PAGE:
Hoera! More international students now eligible for Dutch student financing

Working and studying hard but unable to receive student finance support? That’s hopefully all about to change soon, as more international students may now be eligible for student finance from DUO. 

Due to a relaxation of rules, thousands of working EU students will now (finally!) be eligible for financial support throughout their studies in the Netherlands, reports NOS

This will likely take a lot of pressure off many international students’ shoulders, as many are currently unable to receive the financial support that so many Dutch students in the Netherlands depend on. 

However, the government is concerned about how costly this change will be, as it could potentially cost them tens of millions of euros.

Working alongside your studies?

DUO will now consider students working at least 24 hours a month alongside their studies as potentially eligible for financial support. 

READ MORE | Studying in the Netherlands: the ultimate guide

While the work-life balance in the Netherlands gets praised, it’s often not the case for students, who end up struggling to balance their work and student lives. This current rule relaxation is a big move because students previously had to work 56 hours a month to even be considered for financial support. 

In the past few years, several students working less than 56 hours a month already successfully challenged that limit and many judges deemed the 56-hour limit too strict. However, under current EU rules, students working at least 24 hours a month are considered employees, making them eligible for government support.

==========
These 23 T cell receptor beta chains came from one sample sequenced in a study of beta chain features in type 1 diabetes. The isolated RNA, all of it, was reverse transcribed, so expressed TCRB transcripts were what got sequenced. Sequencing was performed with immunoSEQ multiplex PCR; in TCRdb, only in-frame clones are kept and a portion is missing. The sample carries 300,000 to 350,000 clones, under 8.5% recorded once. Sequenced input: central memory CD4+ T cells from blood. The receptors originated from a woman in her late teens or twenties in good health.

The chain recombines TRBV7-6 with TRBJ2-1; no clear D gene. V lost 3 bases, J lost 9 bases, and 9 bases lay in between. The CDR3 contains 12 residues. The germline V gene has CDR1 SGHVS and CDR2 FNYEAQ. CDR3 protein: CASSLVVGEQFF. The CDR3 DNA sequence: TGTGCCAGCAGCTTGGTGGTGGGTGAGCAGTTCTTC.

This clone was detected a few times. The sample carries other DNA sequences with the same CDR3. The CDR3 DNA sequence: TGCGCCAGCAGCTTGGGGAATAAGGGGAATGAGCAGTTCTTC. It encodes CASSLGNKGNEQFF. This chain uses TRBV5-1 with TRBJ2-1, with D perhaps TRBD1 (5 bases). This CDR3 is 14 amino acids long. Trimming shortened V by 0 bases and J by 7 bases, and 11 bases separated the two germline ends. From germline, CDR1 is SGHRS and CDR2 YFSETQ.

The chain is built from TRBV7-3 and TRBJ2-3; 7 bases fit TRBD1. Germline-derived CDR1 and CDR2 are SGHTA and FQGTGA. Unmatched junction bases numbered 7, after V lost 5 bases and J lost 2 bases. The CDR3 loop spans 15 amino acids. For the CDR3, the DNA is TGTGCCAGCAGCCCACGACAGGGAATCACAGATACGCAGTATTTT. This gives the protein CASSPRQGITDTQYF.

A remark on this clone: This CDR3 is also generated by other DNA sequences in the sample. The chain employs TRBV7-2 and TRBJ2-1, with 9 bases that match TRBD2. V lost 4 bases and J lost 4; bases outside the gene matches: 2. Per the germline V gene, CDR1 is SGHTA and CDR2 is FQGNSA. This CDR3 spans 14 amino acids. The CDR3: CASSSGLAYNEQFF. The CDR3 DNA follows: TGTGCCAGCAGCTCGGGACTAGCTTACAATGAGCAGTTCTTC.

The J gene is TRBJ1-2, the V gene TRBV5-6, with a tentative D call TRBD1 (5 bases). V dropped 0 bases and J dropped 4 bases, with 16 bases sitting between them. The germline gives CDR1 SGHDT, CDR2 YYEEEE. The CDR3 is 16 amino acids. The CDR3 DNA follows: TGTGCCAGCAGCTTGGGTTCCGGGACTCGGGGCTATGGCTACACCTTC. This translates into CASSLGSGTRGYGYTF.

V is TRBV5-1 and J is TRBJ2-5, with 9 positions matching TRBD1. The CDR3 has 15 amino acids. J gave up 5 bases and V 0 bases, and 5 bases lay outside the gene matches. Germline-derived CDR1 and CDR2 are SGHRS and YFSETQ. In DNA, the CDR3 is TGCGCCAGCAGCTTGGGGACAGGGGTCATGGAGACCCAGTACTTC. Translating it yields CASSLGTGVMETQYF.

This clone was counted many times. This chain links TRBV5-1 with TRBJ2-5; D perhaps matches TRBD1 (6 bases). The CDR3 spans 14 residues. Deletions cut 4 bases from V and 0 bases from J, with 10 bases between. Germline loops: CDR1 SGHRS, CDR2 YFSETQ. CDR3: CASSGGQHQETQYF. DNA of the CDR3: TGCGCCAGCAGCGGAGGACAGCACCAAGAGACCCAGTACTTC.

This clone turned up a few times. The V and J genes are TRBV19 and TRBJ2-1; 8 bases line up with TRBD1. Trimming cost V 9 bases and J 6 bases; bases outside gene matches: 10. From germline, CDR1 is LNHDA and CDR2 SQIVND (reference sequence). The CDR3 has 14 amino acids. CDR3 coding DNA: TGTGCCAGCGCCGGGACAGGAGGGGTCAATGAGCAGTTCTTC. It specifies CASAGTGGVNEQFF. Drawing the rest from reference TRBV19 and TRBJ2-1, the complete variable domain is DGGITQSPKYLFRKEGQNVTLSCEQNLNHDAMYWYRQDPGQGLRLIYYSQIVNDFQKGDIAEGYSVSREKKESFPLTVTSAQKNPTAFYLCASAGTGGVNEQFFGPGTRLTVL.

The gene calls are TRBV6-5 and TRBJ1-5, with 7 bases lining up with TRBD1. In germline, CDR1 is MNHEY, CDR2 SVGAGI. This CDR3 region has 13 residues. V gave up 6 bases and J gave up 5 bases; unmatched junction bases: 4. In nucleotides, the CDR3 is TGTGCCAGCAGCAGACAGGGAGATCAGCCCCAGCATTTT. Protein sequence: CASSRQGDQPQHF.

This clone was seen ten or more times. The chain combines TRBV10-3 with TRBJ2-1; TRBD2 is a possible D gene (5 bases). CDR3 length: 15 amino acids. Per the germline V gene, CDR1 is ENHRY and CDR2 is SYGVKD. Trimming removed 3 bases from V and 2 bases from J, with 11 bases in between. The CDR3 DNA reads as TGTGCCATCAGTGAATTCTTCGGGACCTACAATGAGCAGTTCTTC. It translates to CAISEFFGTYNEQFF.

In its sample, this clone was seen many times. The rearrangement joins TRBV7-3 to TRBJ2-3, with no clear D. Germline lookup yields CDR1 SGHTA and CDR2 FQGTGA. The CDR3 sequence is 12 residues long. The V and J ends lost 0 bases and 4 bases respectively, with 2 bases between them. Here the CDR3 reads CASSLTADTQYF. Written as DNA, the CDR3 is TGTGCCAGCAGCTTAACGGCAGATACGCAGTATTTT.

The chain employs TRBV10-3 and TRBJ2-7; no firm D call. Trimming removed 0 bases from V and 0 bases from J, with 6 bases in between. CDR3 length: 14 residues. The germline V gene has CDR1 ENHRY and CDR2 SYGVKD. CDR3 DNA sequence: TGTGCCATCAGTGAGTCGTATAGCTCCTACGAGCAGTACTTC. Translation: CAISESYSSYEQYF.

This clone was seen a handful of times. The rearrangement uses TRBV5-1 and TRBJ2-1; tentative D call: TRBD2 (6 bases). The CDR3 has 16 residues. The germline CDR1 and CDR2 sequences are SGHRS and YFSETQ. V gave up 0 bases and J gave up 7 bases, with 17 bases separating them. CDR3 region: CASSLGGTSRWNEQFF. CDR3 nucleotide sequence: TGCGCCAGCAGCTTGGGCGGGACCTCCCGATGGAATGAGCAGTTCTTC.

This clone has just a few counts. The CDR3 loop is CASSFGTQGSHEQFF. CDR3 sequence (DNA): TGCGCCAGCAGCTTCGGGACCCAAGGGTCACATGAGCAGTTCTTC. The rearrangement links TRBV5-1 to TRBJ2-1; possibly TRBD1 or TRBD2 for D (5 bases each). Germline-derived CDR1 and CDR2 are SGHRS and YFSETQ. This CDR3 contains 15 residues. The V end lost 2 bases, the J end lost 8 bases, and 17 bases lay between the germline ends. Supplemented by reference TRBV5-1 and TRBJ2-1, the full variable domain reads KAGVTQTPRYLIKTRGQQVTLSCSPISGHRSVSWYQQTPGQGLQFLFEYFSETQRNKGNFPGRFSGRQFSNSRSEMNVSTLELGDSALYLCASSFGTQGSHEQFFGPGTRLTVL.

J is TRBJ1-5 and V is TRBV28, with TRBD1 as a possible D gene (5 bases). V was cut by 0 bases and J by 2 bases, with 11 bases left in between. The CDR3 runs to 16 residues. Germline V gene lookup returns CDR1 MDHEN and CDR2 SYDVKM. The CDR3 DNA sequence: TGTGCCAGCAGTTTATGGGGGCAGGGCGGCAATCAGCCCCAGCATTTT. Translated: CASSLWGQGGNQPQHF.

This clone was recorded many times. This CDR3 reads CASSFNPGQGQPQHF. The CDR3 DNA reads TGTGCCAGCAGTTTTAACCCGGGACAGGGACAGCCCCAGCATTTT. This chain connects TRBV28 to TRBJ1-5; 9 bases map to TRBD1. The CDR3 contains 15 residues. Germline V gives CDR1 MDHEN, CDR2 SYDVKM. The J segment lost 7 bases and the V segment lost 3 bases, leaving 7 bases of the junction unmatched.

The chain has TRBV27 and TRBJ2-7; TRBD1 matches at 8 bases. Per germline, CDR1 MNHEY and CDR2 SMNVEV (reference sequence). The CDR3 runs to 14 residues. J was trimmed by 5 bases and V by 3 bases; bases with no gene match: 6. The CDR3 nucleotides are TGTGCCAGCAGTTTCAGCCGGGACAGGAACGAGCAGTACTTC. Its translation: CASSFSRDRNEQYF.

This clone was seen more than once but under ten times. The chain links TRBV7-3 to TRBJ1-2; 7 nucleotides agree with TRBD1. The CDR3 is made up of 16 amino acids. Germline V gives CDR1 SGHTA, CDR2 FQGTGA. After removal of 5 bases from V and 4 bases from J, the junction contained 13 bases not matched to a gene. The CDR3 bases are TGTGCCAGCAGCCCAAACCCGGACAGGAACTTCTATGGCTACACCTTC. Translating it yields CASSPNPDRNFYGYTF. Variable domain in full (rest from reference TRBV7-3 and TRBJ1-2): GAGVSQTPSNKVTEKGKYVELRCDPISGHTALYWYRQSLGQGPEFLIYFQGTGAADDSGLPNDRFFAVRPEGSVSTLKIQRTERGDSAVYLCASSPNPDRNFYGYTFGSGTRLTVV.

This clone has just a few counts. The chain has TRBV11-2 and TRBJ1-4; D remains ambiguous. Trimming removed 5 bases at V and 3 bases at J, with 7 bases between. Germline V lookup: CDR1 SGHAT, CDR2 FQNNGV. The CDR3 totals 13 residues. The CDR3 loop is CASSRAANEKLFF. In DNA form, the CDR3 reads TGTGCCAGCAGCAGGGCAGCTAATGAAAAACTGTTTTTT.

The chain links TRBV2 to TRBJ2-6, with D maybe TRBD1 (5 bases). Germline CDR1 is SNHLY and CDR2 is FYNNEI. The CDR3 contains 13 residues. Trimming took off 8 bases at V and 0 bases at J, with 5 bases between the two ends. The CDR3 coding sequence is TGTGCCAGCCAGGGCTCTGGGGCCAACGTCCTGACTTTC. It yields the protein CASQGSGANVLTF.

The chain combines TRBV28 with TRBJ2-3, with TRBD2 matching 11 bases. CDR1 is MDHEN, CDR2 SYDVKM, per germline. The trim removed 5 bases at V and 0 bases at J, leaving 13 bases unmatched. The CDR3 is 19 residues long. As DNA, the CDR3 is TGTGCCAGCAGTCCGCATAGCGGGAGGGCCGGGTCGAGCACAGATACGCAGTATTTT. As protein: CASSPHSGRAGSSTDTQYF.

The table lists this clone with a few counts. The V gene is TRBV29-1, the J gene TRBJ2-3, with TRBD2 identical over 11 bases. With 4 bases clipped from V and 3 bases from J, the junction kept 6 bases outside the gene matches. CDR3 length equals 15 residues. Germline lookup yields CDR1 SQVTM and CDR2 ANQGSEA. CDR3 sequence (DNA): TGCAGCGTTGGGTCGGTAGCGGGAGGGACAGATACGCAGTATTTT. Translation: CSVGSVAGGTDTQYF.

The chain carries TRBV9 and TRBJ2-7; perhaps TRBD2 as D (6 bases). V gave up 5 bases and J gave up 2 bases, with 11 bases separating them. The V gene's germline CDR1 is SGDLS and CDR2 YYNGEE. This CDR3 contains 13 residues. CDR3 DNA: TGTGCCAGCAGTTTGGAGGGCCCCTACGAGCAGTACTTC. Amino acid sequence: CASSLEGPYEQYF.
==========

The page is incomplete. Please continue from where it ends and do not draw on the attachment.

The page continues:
So, good news! DUO say they will now consider and check each European student that is working at least 24 hours a month on a case-by-case basis.

Non-EU international students, on the other hand, will not be entitled to this financial support.

A costly move

While the inclusion of more students will help thousands of European students that are finding it difficult to make ends meet, it won’t be cheap for the Dutch government.

According to official calculations, every extra thousand students cost the government €13.8 million. 

Moreover, the government is concerned that it may attract more international students to the Netherlands, a worry that they already have

In a letter to parliament discussing the new rules, officials say: “In addition to the extra expenditure on student finance, a further increase in the number of international students puts further pressure on the higher education system.”

What do you think about the recent change in rules? Tell us your thoughts in the comments below!

Feature Image:Depositphotos
Naomi Lamaury
Naomi Lamaury
Naomi came to the Netherlands four years ago for her studies with two suitcases and without ever having been to the country or knowing much about it. Now, you can find her eating ‘bitterballen’ and fighting against the Dutch wind on her bike every day like a local. Naomi enjoys writing about what is going on around her alongside a warm cup of coffee.
  1. what’s the point of reading the entire article when i’m the end you say that and i quote “ Non-EU international students, on the other hand, will not be entitled to this financial support” when the title of the article is “Hoera! More international students now eligible for Dutch student financing.” You need to be careful while using the word International students because EU students are not INTERNATIONAL. EU=EU. INTERNATIONAL ≠ EU


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